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Introduction

Origins

The City

Collegeville (1887, 1895)
College Delta (1898, 1899)
Oakwood (1899)
Cedar Banks (1900)
College Grove (1903)
Fairview (1904, 1905)
College Heights (1904)

Charter of 1907

Avondale (1913)
Bungalow Knolls (1916)
Chesterfield Hills (1916)
Ardson (1919)
Ridgeley Park (1921)
Strathmore (1925)
Glen Cairn (1926)
Bailey (1927)
Touraine (1927)

The Campus

Chronology

1855–1870
1871–1885
1886–1900
1901–1915
1916–1927

 

Interactive Map

Sites on the National and State Historic Registers

Complete list of
Significant Structures

Sources

Collegeville to City

When the Agricultural College was founded in 1855, there “were but seven farmhouses in a two-mile radius from College Hall.”[Kestenbaum, p. 48] This scattered community was distant and independent from campus, and from the outset housing to support the college was a priority. The first faculty housing was a row of houses on campus along what is now West Circle Drive. As the college grew, the demand for faculty housing outpaced the school’s ability and space to build it. It was only a matter of time before speculative development began, across the road from the college on privately owned (or state-owned) farmland.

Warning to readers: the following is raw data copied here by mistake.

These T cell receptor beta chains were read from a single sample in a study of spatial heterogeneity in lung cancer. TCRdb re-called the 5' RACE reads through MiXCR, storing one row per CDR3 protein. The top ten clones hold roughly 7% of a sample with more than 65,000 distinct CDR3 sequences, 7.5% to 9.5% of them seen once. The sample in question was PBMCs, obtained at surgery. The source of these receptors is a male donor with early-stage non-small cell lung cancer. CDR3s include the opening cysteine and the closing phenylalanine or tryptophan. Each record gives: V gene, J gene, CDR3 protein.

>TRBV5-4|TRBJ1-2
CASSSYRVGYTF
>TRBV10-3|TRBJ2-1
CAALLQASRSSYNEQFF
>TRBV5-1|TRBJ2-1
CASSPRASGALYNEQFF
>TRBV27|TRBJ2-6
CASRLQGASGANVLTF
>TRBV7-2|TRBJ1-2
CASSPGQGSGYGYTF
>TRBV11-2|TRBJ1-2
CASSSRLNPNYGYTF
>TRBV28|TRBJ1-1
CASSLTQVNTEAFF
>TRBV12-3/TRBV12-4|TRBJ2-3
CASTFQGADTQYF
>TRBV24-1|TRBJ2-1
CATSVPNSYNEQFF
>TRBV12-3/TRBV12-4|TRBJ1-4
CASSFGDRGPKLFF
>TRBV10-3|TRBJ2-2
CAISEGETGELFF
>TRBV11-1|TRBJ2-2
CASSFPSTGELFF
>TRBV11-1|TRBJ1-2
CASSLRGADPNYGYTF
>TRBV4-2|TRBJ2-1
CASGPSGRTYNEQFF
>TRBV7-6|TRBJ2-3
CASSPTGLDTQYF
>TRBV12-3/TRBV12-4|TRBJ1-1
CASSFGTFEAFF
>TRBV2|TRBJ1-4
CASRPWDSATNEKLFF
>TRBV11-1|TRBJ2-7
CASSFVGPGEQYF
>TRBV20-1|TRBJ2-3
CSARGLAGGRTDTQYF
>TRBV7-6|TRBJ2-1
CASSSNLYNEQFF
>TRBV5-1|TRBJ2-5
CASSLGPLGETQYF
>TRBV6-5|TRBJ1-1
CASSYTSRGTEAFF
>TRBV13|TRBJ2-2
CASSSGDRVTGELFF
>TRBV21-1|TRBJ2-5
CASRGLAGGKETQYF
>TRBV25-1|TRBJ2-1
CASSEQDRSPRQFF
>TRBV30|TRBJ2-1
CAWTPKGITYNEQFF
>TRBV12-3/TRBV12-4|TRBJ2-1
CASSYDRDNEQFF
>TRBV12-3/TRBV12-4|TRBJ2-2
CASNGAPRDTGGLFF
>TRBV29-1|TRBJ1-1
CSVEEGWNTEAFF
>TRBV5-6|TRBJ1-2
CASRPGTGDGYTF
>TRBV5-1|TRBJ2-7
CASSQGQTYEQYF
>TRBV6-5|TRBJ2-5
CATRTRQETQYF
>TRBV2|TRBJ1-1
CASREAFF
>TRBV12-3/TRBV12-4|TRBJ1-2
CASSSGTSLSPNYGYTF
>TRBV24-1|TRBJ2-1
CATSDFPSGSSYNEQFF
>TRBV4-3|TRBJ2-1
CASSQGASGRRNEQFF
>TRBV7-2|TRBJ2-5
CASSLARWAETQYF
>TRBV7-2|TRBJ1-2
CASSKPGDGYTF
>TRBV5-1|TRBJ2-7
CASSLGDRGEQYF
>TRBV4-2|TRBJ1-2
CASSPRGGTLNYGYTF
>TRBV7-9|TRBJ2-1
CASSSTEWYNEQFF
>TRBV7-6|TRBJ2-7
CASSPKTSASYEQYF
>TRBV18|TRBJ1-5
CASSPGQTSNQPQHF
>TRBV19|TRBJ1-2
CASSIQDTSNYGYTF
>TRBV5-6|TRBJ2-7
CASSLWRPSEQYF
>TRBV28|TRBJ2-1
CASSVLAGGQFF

Two pre-1855 farmhouses are still standing, both in the Marble District that started out in Meridian Township (unincorporated) and is now within East Lansing city limits.

Bigelow–Thomas–Kuhn House, 334 N. Hagadorn (1849) SR
Marble House, 690 N. Hagadorn (1849)

 

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